Researchers at the University of Colorado School of Medicine have discovered that both genetic and environmental factors play a significant role in the onset of vitiligo. While the genetic basis of vitiligo has been well researched, researchers found there was still a lot of unidentified factors that contribute to the disease. The findings of this research were published in the American Journal of Human Genetics.
In the study, Richard A. Spritz, M.D., director of the Human Medical Genetics Program and professor of pediatrics at the CU School of Medicine, and his co-authors reviewed two types of vitiligo cases. These two types of cases included the simplex, when vitiligo appears in individuals with no family history of the disease; and multiplex, when there are family members related to the individual who also have the disease. The researchers combined the 50 vitiligo common risk variants together and made a genetic risk score, that they then compared to the simplex and multiplex cases.
"The paper could be called a first chapter to the 'vitiligo instruction manual,'" Spritz said. "We found that the vitiligo genetic risk score is higher in the multiplex families than in the simplex cases, and the more affected relatives in the family the higher the risk score. That means that vitiligo in multiplex families and simplex cases is basically the same, but that the families with multiple affected relatives have higher genetic risk. That means that the same treatments probably will be effective in both types of cases."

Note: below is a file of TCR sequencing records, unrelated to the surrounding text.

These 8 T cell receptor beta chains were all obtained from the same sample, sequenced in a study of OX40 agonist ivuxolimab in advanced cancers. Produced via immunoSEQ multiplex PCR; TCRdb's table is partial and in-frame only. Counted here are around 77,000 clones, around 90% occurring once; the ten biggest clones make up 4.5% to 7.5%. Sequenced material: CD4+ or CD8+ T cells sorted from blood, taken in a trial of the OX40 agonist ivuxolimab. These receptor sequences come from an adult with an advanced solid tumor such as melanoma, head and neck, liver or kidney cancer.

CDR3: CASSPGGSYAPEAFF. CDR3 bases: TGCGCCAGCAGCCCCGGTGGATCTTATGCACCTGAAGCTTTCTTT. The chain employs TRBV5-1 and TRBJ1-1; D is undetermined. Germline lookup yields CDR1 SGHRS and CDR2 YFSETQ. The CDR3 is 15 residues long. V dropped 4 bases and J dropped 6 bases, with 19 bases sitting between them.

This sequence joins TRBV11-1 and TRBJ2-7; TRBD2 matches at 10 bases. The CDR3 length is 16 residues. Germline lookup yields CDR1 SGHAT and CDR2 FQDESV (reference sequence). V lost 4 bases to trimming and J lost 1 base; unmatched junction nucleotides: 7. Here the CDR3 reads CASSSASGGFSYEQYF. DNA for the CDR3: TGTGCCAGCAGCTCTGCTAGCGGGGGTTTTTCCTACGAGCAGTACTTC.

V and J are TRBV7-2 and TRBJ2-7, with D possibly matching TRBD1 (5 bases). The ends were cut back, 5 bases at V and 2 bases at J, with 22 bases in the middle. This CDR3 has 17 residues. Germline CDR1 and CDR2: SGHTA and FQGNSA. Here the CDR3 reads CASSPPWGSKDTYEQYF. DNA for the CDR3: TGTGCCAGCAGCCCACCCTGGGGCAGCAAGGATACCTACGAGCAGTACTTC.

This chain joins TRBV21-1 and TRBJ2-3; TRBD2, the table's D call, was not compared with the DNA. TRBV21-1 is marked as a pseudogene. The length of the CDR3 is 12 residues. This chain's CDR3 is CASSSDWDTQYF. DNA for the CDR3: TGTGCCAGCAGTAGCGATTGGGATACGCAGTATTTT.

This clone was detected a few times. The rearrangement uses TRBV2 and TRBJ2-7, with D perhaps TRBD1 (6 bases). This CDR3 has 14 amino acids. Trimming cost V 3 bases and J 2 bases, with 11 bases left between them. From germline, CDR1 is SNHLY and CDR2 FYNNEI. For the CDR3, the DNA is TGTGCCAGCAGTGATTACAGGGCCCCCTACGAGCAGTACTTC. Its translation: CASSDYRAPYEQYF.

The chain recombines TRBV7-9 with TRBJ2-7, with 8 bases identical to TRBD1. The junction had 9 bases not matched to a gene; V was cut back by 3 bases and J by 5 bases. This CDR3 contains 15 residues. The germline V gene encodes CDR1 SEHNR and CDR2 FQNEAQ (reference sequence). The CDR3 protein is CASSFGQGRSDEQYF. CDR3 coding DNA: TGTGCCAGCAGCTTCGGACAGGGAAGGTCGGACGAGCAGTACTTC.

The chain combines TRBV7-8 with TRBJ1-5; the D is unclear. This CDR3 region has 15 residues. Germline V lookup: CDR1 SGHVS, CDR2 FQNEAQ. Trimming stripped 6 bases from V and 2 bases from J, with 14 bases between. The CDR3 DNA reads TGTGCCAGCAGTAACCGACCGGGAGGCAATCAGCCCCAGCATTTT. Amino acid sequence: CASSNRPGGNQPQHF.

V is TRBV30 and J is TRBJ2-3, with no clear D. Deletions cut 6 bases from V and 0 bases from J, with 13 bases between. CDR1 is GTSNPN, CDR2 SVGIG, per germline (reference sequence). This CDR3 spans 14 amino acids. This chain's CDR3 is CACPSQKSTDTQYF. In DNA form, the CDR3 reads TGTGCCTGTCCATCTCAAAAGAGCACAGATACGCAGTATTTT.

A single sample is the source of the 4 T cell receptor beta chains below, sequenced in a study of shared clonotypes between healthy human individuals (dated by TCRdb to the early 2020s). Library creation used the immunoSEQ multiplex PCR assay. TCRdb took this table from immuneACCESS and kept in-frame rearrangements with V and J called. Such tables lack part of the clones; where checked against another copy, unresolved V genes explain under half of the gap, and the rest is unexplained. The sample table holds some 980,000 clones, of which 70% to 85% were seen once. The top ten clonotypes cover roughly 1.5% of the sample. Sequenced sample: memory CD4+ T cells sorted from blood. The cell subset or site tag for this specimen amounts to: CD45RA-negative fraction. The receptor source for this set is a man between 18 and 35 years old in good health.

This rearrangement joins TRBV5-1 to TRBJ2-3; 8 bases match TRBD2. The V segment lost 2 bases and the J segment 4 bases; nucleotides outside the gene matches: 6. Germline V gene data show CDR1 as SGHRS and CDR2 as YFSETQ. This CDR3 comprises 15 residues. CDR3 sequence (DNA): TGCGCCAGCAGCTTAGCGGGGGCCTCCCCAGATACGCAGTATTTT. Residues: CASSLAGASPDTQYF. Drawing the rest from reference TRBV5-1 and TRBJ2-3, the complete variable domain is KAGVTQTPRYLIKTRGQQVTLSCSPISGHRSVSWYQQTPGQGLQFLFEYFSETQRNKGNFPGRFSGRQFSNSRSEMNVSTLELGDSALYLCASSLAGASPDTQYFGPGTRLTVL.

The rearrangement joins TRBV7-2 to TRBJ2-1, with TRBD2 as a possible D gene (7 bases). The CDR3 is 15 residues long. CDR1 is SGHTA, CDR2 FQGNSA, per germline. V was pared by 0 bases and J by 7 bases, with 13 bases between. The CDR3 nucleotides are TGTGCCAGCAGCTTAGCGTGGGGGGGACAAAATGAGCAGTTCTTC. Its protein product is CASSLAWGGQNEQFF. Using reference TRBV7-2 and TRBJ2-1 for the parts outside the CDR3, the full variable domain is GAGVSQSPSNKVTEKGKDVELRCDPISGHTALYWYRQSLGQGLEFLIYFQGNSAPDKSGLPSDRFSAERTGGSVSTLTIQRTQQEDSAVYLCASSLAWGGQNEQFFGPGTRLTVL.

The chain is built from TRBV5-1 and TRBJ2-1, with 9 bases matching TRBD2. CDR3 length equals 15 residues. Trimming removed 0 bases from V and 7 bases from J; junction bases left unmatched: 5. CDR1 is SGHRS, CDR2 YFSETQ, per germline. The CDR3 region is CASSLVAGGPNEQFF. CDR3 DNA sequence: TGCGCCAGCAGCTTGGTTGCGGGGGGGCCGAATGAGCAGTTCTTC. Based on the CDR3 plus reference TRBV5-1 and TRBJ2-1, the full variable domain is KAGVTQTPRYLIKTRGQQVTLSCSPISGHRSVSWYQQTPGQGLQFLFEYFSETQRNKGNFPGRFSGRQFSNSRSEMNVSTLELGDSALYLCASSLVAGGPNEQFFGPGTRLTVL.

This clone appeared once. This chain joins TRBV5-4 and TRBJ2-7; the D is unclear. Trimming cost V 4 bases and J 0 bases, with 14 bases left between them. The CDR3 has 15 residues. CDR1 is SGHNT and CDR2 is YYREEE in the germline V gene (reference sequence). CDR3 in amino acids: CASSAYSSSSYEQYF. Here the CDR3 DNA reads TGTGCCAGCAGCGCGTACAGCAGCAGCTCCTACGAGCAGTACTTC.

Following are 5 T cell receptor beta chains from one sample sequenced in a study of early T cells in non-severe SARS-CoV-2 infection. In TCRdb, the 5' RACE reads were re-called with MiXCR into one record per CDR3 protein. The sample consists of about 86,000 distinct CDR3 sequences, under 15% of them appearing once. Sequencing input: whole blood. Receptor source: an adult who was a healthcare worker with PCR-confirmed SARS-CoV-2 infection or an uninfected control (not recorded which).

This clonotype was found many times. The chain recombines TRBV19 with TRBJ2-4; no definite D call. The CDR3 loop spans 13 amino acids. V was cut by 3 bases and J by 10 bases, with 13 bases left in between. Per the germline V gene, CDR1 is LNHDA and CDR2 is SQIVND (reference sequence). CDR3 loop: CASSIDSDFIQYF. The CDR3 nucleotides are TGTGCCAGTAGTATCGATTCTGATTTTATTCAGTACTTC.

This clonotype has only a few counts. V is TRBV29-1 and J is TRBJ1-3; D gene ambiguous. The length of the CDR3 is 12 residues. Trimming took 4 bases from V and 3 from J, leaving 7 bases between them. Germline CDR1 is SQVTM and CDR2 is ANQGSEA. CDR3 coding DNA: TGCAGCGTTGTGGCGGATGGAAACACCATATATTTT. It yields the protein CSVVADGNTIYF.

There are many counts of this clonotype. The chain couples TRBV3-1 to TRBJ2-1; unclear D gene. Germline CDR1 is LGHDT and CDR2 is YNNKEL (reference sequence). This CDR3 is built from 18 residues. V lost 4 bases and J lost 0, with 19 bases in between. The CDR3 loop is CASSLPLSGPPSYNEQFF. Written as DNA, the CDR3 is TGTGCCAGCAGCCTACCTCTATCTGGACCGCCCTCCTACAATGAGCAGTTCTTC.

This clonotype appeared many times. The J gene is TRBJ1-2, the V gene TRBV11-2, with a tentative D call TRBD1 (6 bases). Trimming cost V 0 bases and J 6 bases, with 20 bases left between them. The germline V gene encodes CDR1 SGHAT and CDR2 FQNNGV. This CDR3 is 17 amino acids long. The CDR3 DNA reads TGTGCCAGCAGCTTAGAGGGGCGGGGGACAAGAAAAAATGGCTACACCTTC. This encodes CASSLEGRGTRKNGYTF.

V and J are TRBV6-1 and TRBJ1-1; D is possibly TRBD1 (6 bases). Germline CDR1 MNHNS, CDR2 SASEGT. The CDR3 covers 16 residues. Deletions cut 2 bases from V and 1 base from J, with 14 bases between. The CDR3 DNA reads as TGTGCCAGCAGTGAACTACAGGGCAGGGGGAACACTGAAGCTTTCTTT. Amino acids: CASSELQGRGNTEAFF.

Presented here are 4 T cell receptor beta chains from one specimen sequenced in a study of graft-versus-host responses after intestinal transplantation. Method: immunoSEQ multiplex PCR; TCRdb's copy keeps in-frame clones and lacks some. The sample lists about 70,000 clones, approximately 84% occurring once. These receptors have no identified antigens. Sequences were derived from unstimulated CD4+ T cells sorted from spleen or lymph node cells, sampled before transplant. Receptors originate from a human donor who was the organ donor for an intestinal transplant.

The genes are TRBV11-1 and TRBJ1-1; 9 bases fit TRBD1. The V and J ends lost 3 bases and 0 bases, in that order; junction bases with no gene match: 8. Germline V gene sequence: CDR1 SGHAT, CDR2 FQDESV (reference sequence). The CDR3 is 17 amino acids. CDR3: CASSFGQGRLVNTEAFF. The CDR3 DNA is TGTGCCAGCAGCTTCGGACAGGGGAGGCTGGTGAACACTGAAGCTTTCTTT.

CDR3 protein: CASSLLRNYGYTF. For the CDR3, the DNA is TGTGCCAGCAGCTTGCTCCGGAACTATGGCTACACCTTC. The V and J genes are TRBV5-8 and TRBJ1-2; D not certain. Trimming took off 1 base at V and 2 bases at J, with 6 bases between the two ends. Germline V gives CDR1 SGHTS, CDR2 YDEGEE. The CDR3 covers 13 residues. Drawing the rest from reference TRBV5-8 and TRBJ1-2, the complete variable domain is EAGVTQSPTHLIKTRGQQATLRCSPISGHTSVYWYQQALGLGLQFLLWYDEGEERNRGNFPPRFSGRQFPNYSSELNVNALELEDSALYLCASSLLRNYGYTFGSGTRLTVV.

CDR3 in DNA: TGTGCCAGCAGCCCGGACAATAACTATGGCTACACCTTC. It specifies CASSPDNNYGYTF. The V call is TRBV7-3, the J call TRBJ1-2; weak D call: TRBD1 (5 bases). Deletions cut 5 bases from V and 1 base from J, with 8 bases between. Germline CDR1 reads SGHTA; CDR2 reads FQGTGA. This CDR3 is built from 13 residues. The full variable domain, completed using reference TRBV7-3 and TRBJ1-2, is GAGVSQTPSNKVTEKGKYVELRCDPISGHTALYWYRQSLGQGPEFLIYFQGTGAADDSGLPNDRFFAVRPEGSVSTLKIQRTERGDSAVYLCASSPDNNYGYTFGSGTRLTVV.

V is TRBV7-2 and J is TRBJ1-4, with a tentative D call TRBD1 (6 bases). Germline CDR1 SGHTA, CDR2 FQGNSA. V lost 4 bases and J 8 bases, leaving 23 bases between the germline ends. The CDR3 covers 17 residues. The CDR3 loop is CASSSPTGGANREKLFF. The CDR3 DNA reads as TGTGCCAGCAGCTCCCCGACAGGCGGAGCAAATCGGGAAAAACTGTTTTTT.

Spritz and his co-authors also published a second article, which was a letter to the editor in the Journal of Investigative Dermatology. In this article, Spritz notes that the average age of onset for vitiligo has changed dramatically in the past decades. The authors further note that one or more environmental changes have actually delayed the onset of vitiligo as well as altered triggering it.
The environmental factors that researchers discovered made an impact include: The Clean Air Acts of 1963 and 1970, the Nuclear Test Ban Treaty of 1963, the Water Quality Act of 1969 and the establishment of the Occupational Safety and Health Administration in 1970. More recently, the emphasis on the use of sunscreens and sun protection as well as eating habits have also been found to contribute. In 1970, the consumption of yogurt became more common, which the authors went on to note could potentially alter the gut microbiome for many people.